Tuesday, 1 November 2016

A French Girl on the Prairie - MR Fred Pirat

A French Girl on the Prairie
MR Fred Pirat

In 1910, at only 12 years old Marie Delos leaves Paris for Montana with her mother, having arranged to meet up with a cousin. She tells the story of her incredibly hard life, in the middle of a spectacular and dangerous land. An unusual and fascinating narrative set within French and American history. Includes original pictures taken in 1911.

Please Pass The Books Review:

Rating memoirs and biographies is really difficult, simply because it's someone's life story—and that makes it extremely personal (even if you don't know the person at all). I have been on a bit of a frontier rampage of late, gobbling up all the old west books and movies I can get my hands on. When A French Girl on the Prairie fell into my lap, I wanted so desperately to love it. Sadly, that wasn't the case.

That said, I have to give AFGOTP credit in two areas:

1. The story has been translated from French to English. It takes a beast of an author to attempt a translation, and this one was done without an abundance of weird spelling, grammatical, or other errors. On the flipside, the writing itself makes for some pretty dry material. The prose didn't suck me in and sing to me.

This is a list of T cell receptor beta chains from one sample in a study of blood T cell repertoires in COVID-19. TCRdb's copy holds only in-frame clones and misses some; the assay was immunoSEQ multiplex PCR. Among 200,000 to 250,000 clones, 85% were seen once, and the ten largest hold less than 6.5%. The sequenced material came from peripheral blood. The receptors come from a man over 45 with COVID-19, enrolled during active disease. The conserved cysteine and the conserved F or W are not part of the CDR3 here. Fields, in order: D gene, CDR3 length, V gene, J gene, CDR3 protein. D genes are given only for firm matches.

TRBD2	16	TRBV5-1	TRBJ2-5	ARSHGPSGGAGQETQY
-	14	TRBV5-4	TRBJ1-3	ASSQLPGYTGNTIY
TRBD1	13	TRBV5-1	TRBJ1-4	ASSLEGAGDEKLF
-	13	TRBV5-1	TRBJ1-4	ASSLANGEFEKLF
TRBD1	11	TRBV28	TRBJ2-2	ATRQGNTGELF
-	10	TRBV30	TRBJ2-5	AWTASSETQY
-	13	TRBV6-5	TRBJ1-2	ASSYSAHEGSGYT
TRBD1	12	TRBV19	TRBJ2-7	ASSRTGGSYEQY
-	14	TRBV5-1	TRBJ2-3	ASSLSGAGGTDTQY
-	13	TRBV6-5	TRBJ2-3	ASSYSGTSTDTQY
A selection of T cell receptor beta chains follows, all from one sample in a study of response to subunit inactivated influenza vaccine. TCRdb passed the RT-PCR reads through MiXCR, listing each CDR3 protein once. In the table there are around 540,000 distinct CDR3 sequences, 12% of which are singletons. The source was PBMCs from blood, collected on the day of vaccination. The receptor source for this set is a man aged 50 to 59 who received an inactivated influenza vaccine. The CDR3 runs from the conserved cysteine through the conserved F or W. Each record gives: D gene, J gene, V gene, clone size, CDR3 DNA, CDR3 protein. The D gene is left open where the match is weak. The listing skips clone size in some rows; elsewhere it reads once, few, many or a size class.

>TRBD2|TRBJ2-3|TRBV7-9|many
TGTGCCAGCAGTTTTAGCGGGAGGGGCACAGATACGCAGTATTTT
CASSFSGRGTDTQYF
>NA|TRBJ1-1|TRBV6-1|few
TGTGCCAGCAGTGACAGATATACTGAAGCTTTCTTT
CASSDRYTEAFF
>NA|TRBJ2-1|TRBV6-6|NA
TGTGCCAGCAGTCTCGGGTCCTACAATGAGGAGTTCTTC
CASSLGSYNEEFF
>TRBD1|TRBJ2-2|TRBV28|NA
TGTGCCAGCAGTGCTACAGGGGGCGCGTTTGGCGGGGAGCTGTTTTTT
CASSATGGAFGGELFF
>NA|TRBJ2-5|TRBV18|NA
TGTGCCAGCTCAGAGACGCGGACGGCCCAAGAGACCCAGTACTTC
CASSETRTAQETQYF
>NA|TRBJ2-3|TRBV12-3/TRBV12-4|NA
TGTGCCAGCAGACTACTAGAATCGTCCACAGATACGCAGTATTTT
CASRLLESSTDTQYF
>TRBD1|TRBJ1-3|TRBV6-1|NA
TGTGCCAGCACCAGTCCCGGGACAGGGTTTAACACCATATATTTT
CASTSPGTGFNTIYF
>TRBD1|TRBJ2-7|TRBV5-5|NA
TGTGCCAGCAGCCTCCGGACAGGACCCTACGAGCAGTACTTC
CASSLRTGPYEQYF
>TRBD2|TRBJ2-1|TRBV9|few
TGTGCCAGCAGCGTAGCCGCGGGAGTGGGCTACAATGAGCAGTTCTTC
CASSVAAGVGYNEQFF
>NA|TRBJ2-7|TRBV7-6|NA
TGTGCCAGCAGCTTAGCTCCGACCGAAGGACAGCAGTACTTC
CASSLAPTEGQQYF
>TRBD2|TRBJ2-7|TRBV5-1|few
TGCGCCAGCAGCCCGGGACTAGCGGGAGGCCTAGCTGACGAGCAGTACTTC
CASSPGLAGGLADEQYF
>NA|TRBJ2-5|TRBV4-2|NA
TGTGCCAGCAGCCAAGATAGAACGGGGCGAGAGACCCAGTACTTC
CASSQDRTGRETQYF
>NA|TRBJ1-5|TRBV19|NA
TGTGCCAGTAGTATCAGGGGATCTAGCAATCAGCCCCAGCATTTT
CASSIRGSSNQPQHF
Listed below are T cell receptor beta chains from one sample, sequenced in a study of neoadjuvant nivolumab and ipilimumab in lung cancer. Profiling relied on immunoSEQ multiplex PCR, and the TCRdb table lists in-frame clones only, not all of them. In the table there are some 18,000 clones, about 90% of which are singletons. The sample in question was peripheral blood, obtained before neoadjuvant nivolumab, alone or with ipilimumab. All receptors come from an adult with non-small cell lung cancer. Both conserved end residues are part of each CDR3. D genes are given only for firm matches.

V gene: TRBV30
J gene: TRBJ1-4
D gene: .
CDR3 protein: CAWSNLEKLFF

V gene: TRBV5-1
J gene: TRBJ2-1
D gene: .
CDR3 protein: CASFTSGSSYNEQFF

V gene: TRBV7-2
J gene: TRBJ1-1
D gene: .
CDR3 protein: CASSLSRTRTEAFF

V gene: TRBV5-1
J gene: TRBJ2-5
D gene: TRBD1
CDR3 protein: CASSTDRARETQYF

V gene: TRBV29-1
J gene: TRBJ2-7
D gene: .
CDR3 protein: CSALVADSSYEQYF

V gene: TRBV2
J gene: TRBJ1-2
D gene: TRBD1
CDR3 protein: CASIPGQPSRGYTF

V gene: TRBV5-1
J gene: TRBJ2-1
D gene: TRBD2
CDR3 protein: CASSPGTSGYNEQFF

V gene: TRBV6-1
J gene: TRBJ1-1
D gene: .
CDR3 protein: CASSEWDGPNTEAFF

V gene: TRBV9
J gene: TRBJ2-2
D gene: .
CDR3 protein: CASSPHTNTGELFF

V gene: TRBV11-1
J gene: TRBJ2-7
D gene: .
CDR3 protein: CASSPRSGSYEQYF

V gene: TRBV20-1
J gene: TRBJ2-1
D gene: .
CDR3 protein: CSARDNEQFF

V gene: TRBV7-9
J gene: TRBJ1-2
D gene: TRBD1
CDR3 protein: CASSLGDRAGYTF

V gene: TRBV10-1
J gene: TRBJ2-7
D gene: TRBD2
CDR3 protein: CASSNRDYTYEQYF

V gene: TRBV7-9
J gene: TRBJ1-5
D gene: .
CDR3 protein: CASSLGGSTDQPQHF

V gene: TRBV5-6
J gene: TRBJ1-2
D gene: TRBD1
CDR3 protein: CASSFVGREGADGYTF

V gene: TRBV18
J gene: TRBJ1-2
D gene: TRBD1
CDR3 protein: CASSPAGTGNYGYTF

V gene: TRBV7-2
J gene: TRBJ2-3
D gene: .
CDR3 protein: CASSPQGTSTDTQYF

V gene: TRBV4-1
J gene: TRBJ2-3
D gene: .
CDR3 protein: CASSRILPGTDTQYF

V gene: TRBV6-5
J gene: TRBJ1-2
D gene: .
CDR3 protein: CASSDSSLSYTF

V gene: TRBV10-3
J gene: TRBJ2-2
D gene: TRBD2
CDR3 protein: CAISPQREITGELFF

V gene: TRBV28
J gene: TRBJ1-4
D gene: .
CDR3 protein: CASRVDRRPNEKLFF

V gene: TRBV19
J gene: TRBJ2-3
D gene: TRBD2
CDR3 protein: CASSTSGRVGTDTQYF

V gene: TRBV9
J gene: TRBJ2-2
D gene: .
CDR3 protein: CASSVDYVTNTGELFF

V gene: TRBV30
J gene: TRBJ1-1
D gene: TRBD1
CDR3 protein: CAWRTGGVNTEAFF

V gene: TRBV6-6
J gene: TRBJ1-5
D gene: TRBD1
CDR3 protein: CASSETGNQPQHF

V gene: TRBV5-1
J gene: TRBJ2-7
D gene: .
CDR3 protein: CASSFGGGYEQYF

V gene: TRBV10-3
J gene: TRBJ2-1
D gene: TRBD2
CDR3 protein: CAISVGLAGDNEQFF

2. The pictures are glorious. Oh…my…gosh. From photos of the family's transatlantic crossing to those of Marie Delos (& co.) in Montana—wow. Those are the stuff of a great family history.

Where AFGOTP fails is in the storytelling itself. Again, we're on precarious ground here given that this is a retelling of a conversation the author had with Marie Delos in 1990, when she was in her nineties. It's hard to really say, "That lady who isn’t an author and just shared her experience needs to work on her storytelling skills." Still, I'm a reader and this is a book—a book written by an actual author, not Marie Delos. If there's not enough verve and panache to make it entertaining and engrossing, it's going to fall flat. And unfortunately, without any disrespect toward Delos' experience or memory, that's what happened here.


I received a copy of this book in exchange for my honest opinion, which this certainly is.

No comments:

Post a Comment